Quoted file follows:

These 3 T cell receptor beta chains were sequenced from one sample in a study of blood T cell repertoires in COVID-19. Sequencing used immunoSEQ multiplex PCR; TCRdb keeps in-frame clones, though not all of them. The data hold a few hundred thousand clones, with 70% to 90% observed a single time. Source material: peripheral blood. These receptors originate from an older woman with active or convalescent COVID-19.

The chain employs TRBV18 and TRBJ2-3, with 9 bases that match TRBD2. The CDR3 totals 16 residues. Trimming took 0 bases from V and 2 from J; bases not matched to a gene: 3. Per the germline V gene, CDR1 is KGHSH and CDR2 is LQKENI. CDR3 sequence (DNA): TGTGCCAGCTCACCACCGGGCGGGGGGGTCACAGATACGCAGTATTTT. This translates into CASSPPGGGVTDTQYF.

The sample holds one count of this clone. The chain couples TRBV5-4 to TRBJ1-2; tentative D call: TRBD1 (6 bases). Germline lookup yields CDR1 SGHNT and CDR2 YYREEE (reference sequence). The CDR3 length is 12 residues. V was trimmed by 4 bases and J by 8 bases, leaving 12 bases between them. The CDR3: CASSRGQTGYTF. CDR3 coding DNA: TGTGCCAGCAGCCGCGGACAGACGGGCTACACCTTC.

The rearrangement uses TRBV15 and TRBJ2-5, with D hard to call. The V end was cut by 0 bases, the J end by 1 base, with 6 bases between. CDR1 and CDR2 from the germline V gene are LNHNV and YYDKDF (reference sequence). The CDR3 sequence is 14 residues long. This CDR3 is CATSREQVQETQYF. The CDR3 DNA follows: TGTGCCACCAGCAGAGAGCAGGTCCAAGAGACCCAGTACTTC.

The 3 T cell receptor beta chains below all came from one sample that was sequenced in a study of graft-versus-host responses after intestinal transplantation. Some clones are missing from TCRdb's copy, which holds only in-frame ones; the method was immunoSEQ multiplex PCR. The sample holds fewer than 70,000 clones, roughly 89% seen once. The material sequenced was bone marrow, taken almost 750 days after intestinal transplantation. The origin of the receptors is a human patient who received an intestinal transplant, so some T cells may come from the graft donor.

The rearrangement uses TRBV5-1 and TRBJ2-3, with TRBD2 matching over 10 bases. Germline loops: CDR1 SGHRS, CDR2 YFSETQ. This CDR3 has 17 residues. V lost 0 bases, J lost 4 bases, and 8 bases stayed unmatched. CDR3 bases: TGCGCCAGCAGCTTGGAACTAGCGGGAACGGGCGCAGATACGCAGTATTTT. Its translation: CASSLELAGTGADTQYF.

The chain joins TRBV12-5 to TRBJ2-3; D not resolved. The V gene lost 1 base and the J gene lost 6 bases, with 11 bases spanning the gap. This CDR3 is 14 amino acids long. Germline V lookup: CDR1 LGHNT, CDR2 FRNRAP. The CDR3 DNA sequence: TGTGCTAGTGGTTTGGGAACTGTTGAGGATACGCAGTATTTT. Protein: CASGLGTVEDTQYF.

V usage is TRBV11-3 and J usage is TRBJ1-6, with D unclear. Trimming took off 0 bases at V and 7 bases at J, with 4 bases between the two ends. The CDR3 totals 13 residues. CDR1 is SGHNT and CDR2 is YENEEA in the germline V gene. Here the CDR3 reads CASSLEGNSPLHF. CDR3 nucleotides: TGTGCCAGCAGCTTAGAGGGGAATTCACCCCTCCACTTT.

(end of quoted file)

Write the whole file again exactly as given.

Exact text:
These 3 T cell receptor beta chains were sequenced from one sample in a study of blood T cell repertoires in COVID-19. Sequencing used immunoSEQ multiplex PCR; TCRdb keeps in-frame clones, though not all of them. The data hold a few hundred thousand clones, with 70% to 90% observed a single time. Source material: peripheral blood. These receptors originate from an older woman with active or convalescent COVID-19.

The chain employs TRBV18 and TRBJ2-3, with 9 bases that match TRBD2. The CDR3 totals 16 residues. Trimming took 0 bases from V and 2 from J; bases not matched to a gene: 3. Per the germline V gene, CDR1 is KGHSH and CDR2 is LQKENI. CDR3 sequence (DNA): TGTGCCAGCTCACCACCGGGCGGGGGGGTCACAGATACGCAGTATTTT. This translates into CASSPPGGGVTDTQYF.

The sample holds one count of this clone. The chain couples TRBV5-4 to TRBJ1-2; tentative D call: TRBD1 (6 bases). Germline lookup yields CDR1 SGHNT and CDR2 YYREEE (reference sequence). The CDR3 length is 12 residues. V was trimmed by 4 bases and J by 8 bases, leaving 12 bases between them. The CDR3: CASSRGQTGYTF. CDR3 coding DNA: TGTGCCAGCAGCCGCGGACAGACGGGCTACACCTTC.

The rearrangement uses TRBV15 and TRBJ2-5, with D hard to call. The V end was cut by 0 bases, the J end by 1 base, with 6 bases between. CDR1 and CDR2 from the germline V gene are LNHNV and YYDKDF (reference sequence). The CDR3 sequence is 14 residues long. This CDR3 is CATSREQVQETQYF. The CDR3 DNA follows: TGTGCCACCAGCAGAGAGCAGGTCCAAGAGACCCAGTACTTC.

The 3 T cell receptor beta chains below all came from one sample that was sequenced in a study of graft-versus-host responses after intestinal transplantation. Some clones are missing from TCRdb's copy, which holds only in-frame ones; the method was immunoSEQ multiplex PCR. The sample holds fewer than 70,000 clones, roughly 89% seen once. The material sequenced was bone marrow, taken almost 750 days after intestinal transplantation. The origin of the receptors is a human patient who received an intestinal transplant, so some T cells may come from the graft donor.

The rearrangement uses TRBV5-1 and TRBJ2-3, with TRBD2 matching over 10 bases. Germline loops: CDR1 SGHRS, CDR2 YFSETQ. This CDR3 has 17 residues. V lost 0 bases, J lost 4 bases, and 8 bases stayed unmatched. CDR3 bases: TGCGCCAGCAGCTTGGAACTAGCGGGAACGGGCGCAGATACGCAGTATTTT. Its translation: CASSLELAGTGADTQYF.

The chain joins TRBV12-5 to TRBJ2-3; D not resolved. The V gene lost 1 base and the J gene lost 6 bases, with 11 bases spanning the gap. This CDR3 is 14 amino acids long. Germline V lookup: CDR1 LGHNT, CDR2 FRNRAP. The CDR3 DNA sequence: TGTGCTAGTGGTTTGGGAACTGTTGAGGATACGCAGTATTTT. Protein: CASGLGTVEDTQYF.

V usage is TRBV11-3 and J usage is TRBJ1-6, with D unclear. Trimming took off 0 bases at V and 7 bases at J, with 4 bases between the two ends. The CDR3 totals 13 residues. CDR1 is SGHNT and CDR2 is YENEEA in the germline V gene. Here the CDR3 reads CASSLEGNSPLHF. CDR3 nucleotides: TGTGCCAGCAGCTTAGAGGGGAATTCACCCCTCCACTTT.